Zimbabwe election victory for Mugabe

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Friday, April 1, 2005

President Robert Mugabe
(Image missing from Commons: image; log)

Amid claims of rigging by the opposition party, news reports today from the Zimbabwe capital city of Harare, say current President Robert Mugabe has again clinched a party victory in this round of national elections.

This national election bears similarity to the 2000 election when allegations that Mugabe's dominant political party, the Zimbabwe African National Union - Patriotic Front (Zanu-PF), used its position in power to steal the election were widespread. Morgan Tsvangirai, leader of the Movement for Democratic Change (MDC), who after that election appealed to the nation's courts for justice, appears ready this time to take the argument to the street, possibly sparking violent protests and unrest. The leader urged, "Zimbabweans must defend their right to vote and they must defend their vote."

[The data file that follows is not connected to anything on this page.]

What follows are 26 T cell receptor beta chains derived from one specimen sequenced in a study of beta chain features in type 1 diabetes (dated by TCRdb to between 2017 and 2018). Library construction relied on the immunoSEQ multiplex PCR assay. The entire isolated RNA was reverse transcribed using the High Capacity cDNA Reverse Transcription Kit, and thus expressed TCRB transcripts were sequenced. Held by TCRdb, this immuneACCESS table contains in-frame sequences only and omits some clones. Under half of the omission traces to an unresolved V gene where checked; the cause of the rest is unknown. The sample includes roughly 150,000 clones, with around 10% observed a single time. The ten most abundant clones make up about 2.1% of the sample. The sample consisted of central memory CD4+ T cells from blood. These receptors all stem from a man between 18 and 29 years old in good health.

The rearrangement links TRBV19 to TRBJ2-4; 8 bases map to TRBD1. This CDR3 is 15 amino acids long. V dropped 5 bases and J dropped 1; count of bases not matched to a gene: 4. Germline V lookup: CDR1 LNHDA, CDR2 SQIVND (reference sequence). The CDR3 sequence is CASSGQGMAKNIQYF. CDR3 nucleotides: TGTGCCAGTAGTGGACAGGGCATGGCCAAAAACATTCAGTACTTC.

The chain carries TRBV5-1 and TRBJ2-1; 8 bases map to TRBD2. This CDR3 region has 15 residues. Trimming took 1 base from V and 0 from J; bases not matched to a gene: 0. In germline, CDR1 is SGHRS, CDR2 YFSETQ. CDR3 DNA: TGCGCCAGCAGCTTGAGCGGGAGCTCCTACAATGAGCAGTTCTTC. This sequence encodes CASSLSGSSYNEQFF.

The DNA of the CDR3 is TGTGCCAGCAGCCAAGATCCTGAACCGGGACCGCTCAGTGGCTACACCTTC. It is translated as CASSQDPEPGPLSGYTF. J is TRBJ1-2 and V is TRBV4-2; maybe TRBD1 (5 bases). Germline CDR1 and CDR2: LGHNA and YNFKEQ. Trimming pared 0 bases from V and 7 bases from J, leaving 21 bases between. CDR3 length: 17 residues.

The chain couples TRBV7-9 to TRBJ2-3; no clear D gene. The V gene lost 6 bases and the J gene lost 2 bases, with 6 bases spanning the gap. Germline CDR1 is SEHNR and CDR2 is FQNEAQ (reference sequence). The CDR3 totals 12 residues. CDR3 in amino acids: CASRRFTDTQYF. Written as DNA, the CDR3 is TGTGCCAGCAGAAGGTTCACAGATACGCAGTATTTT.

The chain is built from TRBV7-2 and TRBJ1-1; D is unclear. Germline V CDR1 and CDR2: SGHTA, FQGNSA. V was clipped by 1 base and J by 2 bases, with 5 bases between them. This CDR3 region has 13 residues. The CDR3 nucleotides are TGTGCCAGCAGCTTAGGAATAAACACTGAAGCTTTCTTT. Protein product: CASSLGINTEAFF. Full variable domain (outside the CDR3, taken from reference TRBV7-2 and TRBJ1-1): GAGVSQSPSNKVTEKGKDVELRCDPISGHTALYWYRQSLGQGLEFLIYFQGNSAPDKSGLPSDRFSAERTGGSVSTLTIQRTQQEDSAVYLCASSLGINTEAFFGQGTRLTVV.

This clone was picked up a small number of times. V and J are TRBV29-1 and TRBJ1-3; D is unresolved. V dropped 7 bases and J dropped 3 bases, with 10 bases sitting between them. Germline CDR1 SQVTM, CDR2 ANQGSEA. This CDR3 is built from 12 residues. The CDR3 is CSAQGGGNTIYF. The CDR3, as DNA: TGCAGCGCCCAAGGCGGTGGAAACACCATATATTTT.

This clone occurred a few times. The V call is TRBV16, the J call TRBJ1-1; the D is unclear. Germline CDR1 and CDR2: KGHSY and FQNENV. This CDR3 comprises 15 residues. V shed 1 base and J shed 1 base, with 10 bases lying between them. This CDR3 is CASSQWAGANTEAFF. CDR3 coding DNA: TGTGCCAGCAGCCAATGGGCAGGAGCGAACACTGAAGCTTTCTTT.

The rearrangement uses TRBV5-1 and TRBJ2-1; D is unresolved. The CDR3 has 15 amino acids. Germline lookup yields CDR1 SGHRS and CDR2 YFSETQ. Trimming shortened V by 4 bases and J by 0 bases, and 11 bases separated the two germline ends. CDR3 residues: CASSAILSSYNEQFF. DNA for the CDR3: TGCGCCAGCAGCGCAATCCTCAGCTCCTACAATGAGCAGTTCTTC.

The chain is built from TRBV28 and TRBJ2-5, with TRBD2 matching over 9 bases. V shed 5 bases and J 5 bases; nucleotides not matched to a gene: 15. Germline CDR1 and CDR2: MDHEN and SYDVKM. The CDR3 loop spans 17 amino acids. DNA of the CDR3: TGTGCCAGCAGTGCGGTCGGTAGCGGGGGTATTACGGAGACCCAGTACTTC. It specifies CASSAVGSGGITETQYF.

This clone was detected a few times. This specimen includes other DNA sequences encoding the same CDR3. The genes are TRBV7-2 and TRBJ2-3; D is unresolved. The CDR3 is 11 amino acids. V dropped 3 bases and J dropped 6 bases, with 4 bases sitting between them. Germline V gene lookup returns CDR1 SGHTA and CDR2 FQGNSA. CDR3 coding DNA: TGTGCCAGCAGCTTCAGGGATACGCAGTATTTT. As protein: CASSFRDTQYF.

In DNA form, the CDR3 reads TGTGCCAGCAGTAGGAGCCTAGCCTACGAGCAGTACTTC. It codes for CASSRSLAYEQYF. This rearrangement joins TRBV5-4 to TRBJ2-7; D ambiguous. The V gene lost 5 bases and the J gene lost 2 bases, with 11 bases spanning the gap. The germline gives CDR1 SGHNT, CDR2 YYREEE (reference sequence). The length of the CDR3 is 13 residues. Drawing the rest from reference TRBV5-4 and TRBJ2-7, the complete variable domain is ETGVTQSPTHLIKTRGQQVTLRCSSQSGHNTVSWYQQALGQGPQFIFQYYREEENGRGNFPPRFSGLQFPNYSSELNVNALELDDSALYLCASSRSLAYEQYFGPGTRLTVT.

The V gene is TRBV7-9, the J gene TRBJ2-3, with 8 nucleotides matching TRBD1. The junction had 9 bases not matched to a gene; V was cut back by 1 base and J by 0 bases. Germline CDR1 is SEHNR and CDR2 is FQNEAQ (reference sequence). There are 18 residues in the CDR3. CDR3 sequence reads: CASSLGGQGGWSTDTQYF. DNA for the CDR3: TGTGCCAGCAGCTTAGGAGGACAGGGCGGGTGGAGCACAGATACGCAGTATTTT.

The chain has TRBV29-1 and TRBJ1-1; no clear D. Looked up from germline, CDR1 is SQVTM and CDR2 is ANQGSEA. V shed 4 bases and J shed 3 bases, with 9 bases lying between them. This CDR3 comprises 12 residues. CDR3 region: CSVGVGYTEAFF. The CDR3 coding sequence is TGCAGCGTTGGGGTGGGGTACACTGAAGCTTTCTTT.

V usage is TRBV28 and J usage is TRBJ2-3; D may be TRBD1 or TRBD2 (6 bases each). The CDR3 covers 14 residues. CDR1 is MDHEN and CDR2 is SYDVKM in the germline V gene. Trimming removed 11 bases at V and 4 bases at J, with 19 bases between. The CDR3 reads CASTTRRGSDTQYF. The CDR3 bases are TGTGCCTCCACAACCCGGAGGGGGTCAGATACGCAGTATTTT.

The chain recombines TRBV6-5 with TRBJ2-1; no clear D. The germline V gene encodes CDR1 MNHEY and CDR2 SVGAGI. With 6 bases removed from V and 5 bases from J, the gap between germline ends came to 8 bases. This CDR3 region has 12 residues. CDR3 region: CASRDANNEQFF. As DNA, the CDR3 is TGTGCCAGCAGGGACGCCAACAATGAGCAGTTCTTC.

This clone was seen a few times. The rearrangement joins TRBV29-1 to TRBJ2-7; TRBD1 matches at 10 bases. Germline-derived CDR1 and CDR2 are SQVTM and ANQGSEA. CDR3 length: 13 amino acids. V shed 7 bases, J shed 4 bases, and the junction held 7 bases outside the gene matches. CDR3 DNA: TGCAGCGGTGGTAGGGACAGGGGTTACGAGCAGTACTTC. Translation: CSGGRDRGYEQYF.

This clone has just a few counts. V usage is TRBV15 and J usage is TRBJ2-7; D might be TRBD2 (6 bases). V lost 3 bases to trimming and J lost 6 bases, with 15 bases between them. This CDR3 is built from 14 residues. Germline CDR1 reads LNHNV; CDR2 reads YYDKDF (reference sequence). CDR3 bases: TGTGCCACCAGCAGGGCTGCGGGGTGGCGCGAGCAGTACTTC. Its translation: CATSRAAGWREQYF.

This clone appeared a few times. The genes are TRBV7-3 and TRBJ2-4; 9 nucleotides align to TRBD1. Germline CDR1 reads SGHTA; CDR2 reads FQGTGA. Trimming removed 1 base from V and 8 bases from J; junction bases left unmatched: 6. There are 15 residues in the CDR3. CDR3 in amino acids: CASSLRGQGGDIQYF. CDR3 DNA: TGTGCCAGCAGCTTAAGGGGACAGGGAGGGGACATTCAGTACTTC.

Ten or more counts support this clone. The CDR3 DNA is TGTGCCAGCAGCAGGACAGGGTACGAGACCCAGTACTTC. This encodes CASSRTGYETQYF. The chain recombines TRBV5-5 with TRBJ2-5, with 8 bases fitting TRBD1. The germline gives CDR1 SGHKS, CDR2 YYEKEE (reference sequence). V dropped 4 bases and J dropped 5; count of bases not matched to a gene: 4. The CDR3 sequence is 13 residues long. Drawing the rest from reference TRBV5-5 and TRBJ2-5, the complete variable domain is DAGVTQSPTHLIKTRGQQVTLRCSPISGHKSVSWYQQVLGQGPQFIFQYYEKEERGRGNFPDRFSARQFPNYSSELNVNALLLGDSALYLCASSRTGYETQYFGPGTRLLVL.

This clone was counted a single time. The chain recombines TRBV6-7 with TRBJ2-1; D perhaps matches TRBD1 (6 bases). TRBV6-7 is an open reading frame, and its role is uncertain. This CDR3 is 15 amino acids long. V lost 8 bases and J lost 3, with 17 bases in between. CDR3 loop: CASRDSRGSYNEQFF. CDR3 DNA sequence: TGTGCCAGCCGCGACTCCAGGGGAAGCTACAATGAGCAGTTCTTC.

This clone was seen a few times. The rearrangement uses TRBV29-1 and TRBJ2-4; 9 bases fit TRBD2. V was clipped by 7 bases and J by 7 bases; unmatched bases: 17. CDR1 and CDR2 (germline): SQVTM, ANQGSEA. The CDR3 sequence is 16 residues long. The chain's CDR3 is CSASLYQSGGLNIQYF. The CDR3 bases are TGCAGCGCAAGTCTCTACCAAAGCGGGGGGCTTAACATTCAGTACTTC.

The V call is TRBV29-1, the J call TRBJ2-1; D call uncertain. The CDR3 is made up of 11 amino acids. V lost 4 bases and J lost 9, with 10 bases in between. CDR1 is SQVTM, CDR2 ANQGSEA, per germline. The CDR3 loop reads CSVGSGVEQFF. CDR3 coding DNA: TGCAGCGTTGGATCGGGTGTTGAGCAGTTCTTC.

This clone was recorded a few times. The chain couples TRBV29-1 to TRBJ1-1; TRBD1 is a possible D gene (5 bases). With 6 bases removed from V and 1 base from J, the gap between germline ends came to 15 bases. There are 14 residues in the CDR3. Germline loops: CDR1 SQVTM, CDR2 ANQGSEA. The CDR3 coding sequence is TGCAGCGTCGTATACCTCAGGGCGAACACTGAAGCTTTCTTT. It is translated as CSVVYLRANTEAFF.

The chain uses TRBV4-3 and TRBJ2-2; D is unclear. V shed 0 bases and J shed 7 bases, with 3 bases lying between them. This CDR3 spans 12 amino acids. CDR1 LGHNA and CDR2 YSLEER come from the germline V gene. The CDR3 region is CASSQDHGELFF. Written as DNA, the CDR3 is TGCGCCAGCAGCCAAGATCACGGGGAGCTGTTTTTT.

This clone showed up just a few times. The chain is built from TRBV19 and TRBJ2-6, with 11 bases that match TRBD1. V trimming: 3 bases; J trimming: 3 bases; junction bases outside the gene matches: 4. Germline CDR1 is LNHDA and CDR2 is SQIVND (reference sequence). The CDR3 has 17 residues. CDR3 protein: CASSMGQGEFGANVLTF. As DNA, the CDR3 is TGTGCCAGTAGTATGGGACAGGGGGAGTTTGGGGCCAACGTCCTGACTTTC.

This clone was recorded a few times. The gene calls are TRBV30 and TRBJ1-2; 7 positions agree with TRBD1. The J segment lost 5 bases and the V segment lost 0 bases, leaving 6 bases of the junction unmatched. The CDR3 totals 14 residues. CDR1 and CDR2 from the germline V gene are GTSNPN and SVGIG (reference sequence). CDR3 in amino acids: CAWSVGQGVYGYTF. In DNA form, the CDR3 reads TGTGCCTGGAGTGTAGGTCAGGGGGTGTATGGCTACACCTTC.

Past MDC street protests were met violently by Mugabe's regime, and the court system in Zimbabwe is seen as largely supportive of the Zanu-PF agenda.

The Zanu-PF took 55 of the 120 seats in the Zimbabwe Parliament. The MDC took 34 seats. The MDC had received strong support during pre-election rallies and had hoped to gain enough new seats to gain a legislative majority in the parliament. Mugabe, now 81, will appoint another 30 seats, which will ensure his party a majority.

Tsvangirai cites the area of Manyame located near the capital as an example of election rigging. Mugabe's nephew, Patrick Zhawao, the ruling party candidate was declared winner. On Thursday night election officials reported 14,812 votes were counted. Then early Friday morning, the total vote count was reported at 24,000, with Zhawao getting more than 15,000 of the vote.

The over-night voting count inconsistency led him to charge, "The government has fraudulently, once again, betrayed the people," he told reporters at a news briefing.